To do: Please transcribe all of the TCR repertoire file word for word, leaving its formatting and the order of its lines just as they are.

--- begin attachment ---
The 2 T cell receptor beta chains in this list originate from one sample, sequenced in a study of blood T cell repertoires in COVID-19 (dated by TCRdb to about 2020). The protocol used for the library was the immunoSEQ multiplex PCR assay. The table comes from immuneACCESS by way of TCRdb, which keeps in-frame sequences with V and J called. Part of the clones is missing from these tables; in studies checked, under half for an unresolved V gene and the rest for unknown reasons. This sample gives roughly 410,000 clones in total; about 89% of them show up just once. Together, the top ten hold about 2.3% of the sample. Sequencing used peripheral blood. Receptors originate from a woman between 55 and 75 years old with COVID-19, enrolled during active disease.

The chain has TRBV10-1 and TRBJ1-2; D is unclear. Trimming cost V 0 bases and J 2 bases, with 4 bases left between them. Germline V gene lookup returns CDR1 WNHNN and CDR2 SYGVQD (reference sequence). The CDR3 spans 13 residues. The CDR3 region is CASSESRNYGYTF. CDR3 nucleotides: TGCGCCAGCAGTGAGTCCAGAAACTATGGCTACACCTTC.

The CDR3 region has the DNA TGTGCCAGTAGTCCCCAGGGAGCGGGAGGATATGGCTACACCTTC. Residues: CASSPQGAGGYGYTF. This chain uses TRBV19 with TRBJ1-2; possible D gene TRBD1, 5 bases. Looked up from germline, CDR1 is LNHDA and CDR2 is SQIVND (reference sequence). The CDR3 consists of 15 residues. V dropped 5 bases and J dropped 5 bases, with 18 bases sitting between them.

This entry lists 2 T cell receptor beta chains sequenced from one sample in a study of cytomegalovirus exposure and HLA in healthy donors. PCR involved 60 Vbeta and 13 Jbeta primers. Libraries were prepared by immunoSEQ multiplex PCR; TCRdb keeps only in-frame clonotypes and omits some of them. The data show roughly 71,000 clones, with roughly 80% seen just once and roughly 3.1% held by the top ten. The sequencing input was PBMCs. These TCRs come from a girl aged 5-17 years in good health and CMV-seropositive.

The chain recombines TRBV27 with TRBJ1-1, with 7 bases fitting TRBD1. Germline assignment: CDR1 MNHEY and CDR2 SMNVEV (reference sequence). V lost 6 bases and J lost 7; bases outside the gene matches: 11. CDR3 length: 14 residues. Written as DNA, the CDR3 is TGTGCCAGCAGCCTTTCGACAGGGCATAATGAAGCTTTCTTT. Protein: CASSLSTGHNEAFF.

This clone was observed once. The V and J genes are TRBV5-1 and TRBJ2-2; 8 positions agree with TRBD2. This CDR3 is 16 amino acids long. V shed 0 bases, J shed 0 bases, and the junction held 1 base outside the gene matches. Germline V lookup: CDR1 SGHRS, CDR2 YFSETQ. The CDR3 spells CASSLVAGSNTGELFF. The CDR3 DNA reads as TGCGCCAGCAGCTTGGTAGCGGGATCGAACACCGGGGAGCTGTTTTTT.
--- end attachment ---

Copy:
The 2 T cell receptor beta chains in this list originate from one sample, sequenced in a study of blood T cell repertoires in COVID-19 (dated by TCRdb to about 2020). The protocol used for the library was the immunoSEQ multiplex PCR assay. The table comes from immuneACCESS by way of TCRdb, which keeps in-frame sequences with V and J called. Part of the clones is missing from these tables; in studies checked, under half for an unresolved V gene and the rest for unknown reasons. This sample gives roughly 410,000 clones in total; about 89% of them show up just once. Together, the top ten hold about 2.3% of the sample. Sequencing used peripheral blood. Receptors originate from a woman between 55 and 75 years old with COVID-19, enrolled during active disease.

The chain has TRBV10-1 and TRBJ1-2; D is unclear. Trimming cost V 0 bases and J 2 bases, with 4 bases left between them. Germline V gene lookup returns CDR1 WNHNN and CDR2 SYGVQD (reference sequence). The CDR3 spans 13 residues. The CDR3 region is CASSESRNYGYTF. CDR3 nucleotides: TGCGCCAGCAGTGAGTCCAGAAACTATGGCTACACCTTC.

The CDR3 region has the DNA TGTGCCAGTAGTCCCCAGGGAGCGGGAGGATATGGCTACACCTTC. Residues: CASSPQGAGGYGYTF. This chain uses TRBV19 with TRBJ1-2; possible D gene TRBD1, 5 bases. Looked up from germline, CDR1 is LNHDA and CDR2 is SQIVND (reference sequence). The CDR3 consists of 15 residues. V dropped 5 bases and J dropped 5 bases, with 18 bases sitting between them.

This entry lists 2 T cell receptor beta chains sequenced from one sample in a study of cytomegalovirus exposure and HLA in healthy donors. PCR involved 60 Vbeta and 13 Jbeta primers. Libraries were prepared by immunoSEQ multiplex PCR; TCRdb keeps only in-frame clonotypes and omits some of them. The data show roughly 71,000 clones, with roughly 80% seen just once and roughly 3.1% held by the top ten. The sequencing input was PBMCs. These TCRs come from a girl aged 5-17 years in good health and CMV-seropositive.

The chain recombines TRBV27 with TRBJ1-1, with 7 bases fitting TRBD1. Germline assignment: CDR1 MNHEY and CDR2 SMNVEV (reference sequence). V lost 6 bases and J lost 7; bases outside the gene matches: 11. CDR3 length: 14 residues. Written as DNA, the CDR3 is TGTGCCAGCAGCCTTTCGACAGGGCATAATGAAGCTTTCTTT. Protein: CASSLSTGHNEAFF.

This clone was observed once. The V and J genes are TRBV5-1 and TRBJ2-2; 8 positions agree with TRBD2. This CDR3 is 16 amino acids long. V shed 0 bases, J shed 0 bases, and the junction held 1 base outside the gene matches. Germline V lookup: CDR1 SGHRS, CDR2 YFSETQ. The CDR3 spells CASSLVAGSNTGELFF. The CDR3 DNA reads as TGCGCCAGCAGCTTGGTAGCGGGATCGAACACCGGGGAGCTGTTTTTT.